david mwenje has passed away

Former Embakasi MP David K. Mwenje passed away on Thursday evening at Nariobi’s Aga Khan Hospital. Mwenje was admitted to the hospital on January 16 before passing into a coma shortly thereafter.

Mwenje was a fiery and sometimes abrasive politician who knew how to mobilise the crowds at the grassroots. The long time Embakasi MP, though not a particularly clean character, had over the years cultivated the image of being a man of the people which lent him an almost cult like following in his Embakasi constituency. He held the same seat since the eighties before losing out to the late Melitus Were in the 2007 general election.

The late MP will be remembered by his Embakasi supporters for having passionately fought for equitable land allocation in the area against well connected Moi cronies. Unfortunately, he will also be remembered for having been involved with the much feared, murderous gang by the name of Kamjesh that terrorised Nairobi residents for some time in the past and for his infamous fight in parliament with Mbita MP Otieno Kajwang’ that resulted in Kajwang’ biting him in the back.

Mwenje was buried at his home in Murang’a district in a ceremony attended by among others, Martha Karua, the minister for Justice and Constitutional Affairs. He was 55.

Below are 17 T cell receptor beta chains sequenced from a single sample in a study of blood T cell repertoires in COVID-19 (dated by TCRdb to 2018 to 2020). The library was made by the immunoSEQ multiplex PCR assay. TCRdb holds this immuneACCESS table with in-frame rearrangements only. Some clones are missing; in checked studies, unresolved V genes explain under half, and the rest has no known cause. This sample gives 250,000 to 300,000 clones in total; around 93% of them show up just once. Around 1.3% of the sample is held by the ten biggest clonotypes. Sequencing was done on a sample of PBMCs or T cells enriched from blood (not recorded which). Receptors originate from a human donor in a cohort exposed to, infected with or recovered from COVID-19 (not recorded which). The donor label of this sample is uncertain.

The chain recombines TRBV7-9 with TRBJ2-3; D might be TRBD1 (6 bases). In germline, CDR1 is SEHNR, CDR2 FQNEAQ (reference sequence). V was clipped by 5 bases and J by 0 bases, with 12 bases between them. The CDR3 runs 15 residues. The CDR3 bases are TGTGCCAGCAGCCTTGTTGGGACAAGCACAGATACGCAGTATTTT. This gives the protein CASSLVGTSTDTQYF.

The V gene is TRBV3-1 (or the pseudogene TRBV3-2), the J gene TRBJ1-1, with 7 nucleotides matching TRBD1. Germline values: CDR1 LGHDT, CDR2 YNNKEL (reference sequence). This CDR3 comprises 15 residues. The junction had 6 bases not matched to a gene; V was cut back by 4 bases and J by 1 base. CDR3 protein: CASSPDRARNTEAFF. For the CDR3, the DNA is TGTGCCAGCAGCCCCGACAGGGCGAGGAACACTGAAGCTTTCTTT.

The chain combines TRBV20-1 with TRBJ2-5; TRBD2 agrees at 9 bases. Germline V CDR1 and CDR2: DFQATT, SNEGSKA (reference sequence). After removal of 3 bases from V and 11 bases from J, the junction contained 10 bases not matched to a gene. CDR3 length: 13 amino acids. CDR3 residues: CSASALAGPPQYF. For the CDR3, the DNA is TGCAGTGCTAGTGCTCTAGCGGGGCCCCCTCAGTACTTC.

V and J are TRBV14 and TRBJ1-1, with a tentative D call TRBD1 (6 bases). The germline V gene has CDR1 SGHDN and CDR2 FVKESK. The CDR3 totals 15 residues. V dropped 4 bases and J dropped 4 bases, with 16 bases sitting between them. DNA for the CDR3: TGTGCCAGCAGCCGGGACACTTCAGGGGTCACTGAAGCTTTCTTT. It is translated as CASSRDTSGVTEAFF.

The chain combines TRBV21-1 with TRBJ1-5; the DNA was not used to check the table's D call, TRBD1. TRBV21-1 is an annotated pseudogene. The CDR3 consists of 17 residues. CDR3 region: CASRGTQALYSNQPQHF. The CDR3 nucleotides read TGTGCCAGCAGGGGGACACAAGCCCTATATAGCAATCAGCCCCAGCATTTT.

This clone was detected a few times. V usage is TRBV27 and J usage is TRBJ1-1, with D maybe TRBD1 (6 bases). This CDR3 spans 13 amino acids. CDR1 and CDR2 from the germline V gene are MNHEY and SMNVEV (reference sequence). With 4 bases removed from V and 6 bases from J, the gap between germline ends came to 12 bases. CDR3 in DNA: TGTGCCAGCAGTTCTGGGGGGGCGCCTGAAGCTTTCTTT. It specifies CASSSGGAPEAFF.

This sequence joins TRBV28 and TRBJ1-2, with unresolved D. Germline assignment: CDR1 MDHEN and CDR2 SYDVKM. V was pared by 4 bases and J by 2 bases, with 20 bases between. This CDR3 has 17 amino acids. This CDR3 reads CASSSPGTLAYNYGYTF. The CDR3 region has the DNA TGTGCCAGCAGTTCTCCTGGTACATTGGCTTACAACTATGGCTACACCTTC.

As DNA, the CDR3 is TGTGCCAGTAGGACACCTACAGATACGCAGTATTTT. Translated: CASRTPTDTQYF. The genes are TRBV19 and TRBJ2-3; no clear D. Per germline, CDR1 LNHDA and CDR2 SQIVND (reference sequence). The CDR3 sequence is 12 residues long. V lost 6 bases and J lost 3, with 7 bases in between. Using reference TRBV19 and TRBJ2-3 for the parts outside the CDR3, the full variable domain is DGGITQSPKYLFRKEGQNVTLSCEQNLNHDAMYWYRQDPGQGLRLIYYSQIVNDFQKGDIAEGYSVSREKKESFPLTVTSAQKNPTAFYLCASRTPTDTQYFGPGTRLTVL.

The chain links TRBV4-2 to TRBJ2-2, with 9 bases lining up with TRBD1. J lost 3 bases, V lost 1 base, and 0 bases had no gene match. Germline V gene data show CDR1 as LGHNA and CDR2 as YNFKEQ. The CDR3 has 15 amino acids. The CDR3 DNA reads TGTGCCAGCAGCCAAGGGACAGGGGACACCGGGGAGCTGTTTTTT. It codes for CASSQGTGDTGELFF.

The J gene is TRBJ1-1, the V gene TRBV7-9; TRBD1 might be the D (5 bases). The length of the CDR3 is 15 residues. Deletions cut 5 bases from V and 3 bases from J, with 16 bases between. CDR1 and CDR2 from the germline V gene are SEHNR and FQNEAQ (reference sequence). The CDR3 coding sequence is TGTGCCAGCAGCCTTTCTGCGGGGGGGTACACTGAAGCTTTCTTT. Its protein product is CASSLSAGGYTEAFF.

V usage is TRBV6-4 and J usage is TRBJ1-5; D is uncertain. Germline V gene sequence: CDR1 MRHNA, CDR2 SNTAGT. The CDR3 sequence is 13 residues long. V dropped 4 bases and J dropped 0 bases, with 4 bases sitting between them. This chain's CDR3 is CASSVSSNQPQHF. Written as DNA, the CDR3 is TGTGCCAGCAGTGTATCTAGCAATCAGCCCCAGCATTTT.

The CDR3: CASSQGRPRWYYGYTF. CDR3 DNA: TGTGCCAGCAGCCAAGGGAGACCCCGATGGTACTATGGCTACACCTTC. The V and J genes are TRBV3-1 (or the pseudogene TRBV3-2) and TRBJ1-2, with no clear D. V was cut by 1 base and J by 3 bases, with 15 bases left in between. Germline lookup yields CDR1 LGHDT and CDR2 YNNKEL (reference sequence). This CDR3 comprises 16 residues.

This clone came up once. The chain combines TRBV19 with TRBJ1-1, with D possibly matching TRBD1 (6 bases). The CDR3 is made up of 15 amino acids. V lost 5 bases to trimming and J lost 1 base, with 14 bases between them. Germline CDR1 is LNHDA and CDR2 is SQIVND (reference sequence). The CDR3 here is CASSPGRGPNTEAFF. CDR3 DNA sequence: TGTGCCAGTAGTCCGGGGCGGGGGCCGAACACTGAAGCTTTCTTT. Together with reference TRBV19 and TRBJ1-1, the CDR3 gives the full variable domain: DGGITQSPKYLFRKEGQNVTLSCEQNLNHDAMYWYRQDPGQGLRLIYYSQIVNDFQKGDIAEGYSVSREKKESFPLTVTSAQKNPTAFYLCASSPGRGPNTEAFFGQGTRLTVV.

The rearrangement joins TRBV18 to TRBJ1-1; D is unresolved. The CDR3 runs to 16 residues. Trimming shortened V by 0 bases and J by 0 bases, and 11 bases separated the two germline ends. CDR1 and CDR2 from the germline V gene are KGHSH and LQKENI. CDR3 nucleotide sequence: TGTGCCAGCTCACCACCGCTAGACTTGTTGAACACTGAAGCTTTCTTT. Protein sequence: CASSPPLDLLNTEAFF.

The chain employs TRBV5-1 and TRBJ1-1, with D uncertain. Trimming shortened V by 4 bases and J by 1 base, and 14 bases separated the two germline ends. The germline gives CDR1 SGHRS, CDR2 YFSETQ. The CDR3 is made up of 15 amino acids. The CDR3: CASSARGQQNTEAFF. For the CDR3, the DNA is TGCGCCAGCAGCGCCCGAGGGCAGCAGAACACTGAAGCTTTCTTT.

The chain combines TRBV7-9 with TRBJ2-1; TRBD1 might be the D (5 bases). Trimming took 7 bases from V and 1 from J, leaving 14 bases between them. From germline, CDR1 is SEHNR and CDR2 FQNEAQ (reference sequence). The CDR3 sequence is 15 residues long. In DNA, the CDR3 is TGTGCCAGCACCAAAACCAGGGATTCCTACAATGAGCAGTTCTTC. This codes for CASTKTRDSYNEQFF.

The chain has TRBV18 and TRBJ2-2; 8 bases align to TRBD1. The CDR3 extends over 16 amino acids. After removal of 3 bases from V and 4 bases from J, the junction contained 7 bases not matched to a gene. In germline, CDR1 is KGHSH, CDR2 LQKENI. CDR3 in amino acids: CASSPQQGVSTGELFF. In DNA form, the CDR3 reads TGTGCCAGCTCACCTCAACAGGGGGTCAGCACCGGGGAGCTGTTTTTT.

6 thoughts on “david mwenje has passed away

  1. Leaves an interesting legacy, Mr. Mwenje does. I suppose it takes a pretty special character to attract bites from Otieno Kajwang’.


  2. I think despite Mwenje’s association with the gang, he truly fought for his people and uplifted lives of many in Embakasi. We will miss not only his war on land-grabbers but his parliamentary contributions too


  3. It’s sad to lose Hon. Mwenje. This is a man who believed that a new constitution ‘COULD NOT ADD ANY MORE SUFURIAS OF UGALI TO THE POOR MAJORITY THAT HE REPRESENTED’
    He believed in the power of the tribe, a sycophant of the sitting president and a strong opposer of the crucial changes that were aimed at improving the livelihoods of the poor (like the delivery of the Bomas draft Constitution).
    He built several toilets for the poor in town, made a lot of noise in parliament (that characterise a working Kenyan MP), and was occassionally blamed for hanging out with “Cindereras” on Koinange Street.
    He was a great man, a man of the people!


  4. Corruption is very visible in Kenya.

    Kenya’s leadership though labile, embracing tribalism, nepotism and related vices needs men of morarity like John Githongo. I’d be happy to see a mellifluous surgery to the deeply rooted corruption in Kenya. I’d be happy, for example to get my passport without a bribe! I am often ashamed of global rankings by TI and World Bank that have lucidly shown that we belong to the most corrupt. Funny enough, we are the poorest, smitten with abject poverty. God forbid!! Nyambati Aori, FL USA.


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